Fifty years after their arrival, the Spanish were driven from the city by the Shuar revolt. In 1850, the Zamora de los Alcaides city ruins were discovered by a group of colonists, it cannot be established when the first white and mixed race settlers arrived in the province, but the oldest verifiable data shows that in the late 1840s, the Chinchipe River basin was inhabited by people arriving from the Loja Province of modern Ecuador and Peru. The migration was made from the Ecuadorian Province of Azuay to the Yacuambi Canton, where the Saraguros and mixed race people arrived. During the Spanish Colonial period, several explorers surveyed the territory, such as the French geographer and mathematician Charles Marie de La Condamine in a 1743 expedition. In 1781, the Spanish made a second attempt at colonization in the area, lured by the exploitation of gold deposits, but they found it impossible to dominate the natives; the current settlement known as Zamora was not permanently reestablished by white and mixed race settlers until March 12, 1921, when the Catholic church founded the Apostolic Vicariate of Zamora, after many prior attempts at colonization, each repelled by the resistance of the Shuar people.
In 1911, the Zamora parish became cantonal head of the Zamora Canton of the Provincia de Oriente. On December 15, 1920, the Santiago-Zamora Province was created, it consisted of the Chinchipe, Macas and Zamora cantons. The Chinchipe and Zamora cantons were each constituted by three parishes. On January 5, 1921, the Yacuambi Canton was created for the Santiago-Zamora Province. On July 5, 1941, Ecuador was invaded by Peru, with part of the unpopulated territory of the province in contention. A ceasefire was brokered between the Foreign Ministers of Peru and Ecuador capped with the signing of the Rio Protocol; the treaty brought an end to the state of war which had existed between Ecuador and Peru, left part of the Ecuadorian provinces of El Oro and Zamora-Chinchipe under Peruvian occupation. After the 1941 war, forced migration of impoverished peasants and citizens to the province was accelerated by drought in Loja Province, resulting in colonization of many areas of the Zamora-Chinchipe territory, theretofore uninhabited.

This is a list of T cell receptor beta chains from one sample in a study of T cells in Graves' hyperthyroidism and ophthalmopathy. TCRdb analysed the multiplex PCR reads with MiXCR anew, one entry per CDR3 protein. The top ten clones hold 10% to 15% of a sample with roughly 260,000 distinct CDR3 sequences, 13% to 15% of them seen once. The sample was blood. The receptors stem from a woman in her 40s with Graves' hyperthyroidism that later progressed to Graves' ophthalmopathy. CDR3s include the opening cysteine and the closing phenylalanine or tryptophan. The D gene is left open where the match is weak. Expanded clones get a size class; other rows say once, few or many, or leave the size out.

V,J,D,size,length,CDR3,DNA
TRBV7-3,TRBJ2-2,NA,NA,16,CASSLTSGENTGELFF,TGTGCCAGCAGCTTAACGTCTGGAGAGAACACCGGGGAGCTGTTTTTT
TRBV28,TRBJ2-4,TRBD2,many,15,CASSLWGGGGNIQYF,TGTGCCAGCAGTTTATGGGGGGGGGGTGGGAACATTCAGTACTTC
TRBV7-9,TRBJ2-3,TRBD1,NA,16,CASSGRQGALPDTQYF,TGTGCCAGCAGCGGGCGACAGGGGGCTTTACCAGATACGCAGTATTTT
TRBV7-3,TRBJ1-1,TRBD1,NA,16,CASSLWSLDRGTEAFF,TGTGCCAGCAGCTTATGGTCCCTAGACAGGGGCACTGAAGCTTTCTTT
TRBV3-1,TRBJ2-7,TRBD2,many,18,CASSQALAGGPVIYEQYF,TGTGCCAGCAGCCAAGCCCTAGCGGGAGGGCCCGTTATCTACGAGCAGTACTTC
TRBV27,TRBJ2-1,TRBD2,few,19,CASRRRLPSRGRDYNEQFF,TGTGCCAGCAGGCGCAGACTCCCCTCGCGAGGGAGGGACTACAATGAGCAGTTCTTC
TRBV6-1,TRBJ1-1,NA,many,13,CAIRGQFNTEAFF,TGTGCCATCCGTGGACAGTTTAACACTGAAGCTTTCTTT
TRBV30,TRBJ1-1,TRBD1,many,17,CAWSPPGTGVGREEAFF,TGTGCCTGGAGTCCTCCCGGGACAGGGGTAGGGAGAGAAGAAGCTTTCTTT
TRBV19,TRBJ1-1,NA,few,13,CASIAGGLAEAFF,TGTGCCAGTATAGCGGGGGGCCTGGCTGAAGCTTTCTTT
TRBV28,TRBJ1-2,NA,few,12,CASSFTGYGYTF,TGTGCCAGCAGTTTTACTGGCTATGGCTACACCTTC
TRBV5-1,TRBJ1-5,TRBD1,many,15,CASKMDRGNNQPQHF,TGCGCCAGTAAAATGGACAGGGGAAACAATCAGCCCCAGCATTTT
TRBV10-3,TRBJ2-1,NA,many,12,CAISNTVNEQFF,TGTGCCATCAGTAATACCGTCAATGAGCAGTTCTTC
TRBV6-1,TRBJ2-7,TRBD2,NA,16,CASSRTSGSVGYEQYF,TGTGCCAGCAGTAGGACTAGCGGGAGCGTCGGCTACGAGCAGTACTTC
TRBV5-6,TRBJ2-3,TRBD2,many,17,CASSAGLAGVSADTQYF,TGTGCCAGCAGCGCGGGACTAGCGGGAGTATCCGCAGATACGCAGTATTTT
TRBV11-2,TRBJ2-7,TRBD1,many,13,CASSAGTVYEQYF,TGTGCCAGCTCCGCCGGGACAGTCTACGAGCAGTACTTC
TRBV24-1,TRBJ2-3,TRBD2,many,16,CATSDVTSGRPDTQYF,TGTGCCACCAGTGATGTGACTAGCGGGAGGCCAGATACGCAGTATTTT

The creation of the Zamora-Chinchipe Province was a twelve-year process, due, in large part, to the indefatigable efforts of one Benjamin Carrión, a citizen of the Ecuadorian province of Loja, and, on November 10, 1953, Zamora-Chinchipe was designated an autonomous province, being separated from the Santiago-Zamora Province by means of a legal term issued in the Ecuadorian Official Registry No. 360. In 1981, the tensions with Peru were rekindled by a military confrontation over the Cenepa River in the Cordillera del Cóndor; the conflict was centered in the Paquisha and Manchinaza localities. By 1995 the conflict had reemerged, in 1999 the signing of the Peace Agreement between Ecuador and Peru settled the contours of Zamora-Chinchipe's borders with its southern neighbor; the province is divided into nine cantons. The following table lists each with its population at the 2001 census, its area in square kilometres, the name of the canton seat or capital. Pachamama Raymi Podocarpus National Park Provinces of Ecuador Cantons of Ecuador Map of the Zamora-Chinchipe Province
The Zamora River is a tributary of the Santiago River located in the south-east of Ecuador. It was known to the Spanish as Yaya Mayu, from the river's name among a group of Shuar encountered nearby; the sources of the Zamora River are in the Podocarpus National Park at the Nudo de Cajanuma. The river descends towards the city of Loja, it crosses the provinces of Loja, Zamora-Chinchipe and Morona-Santiago, where it empties into the Santiago. The Zamora is the dominant river in southeastern Ecuador, has many tributaries the source of its native name; the most significant tributaries by province include: Loja ProvinceMalacatos River Jipiro River Zamora Huayco RiverZamora-Chinchipe ProvinceTambo Blanco River San Francisco River Sabanilla River Bombuscaro River Jamboé River Nambija River Yacuambi River Chicaña River Nangaritza River Pachicutza River Chuchumbletza RiverMorona-Santiago ProvinceBomboiza River Bobonaza River Rivers of Ecuador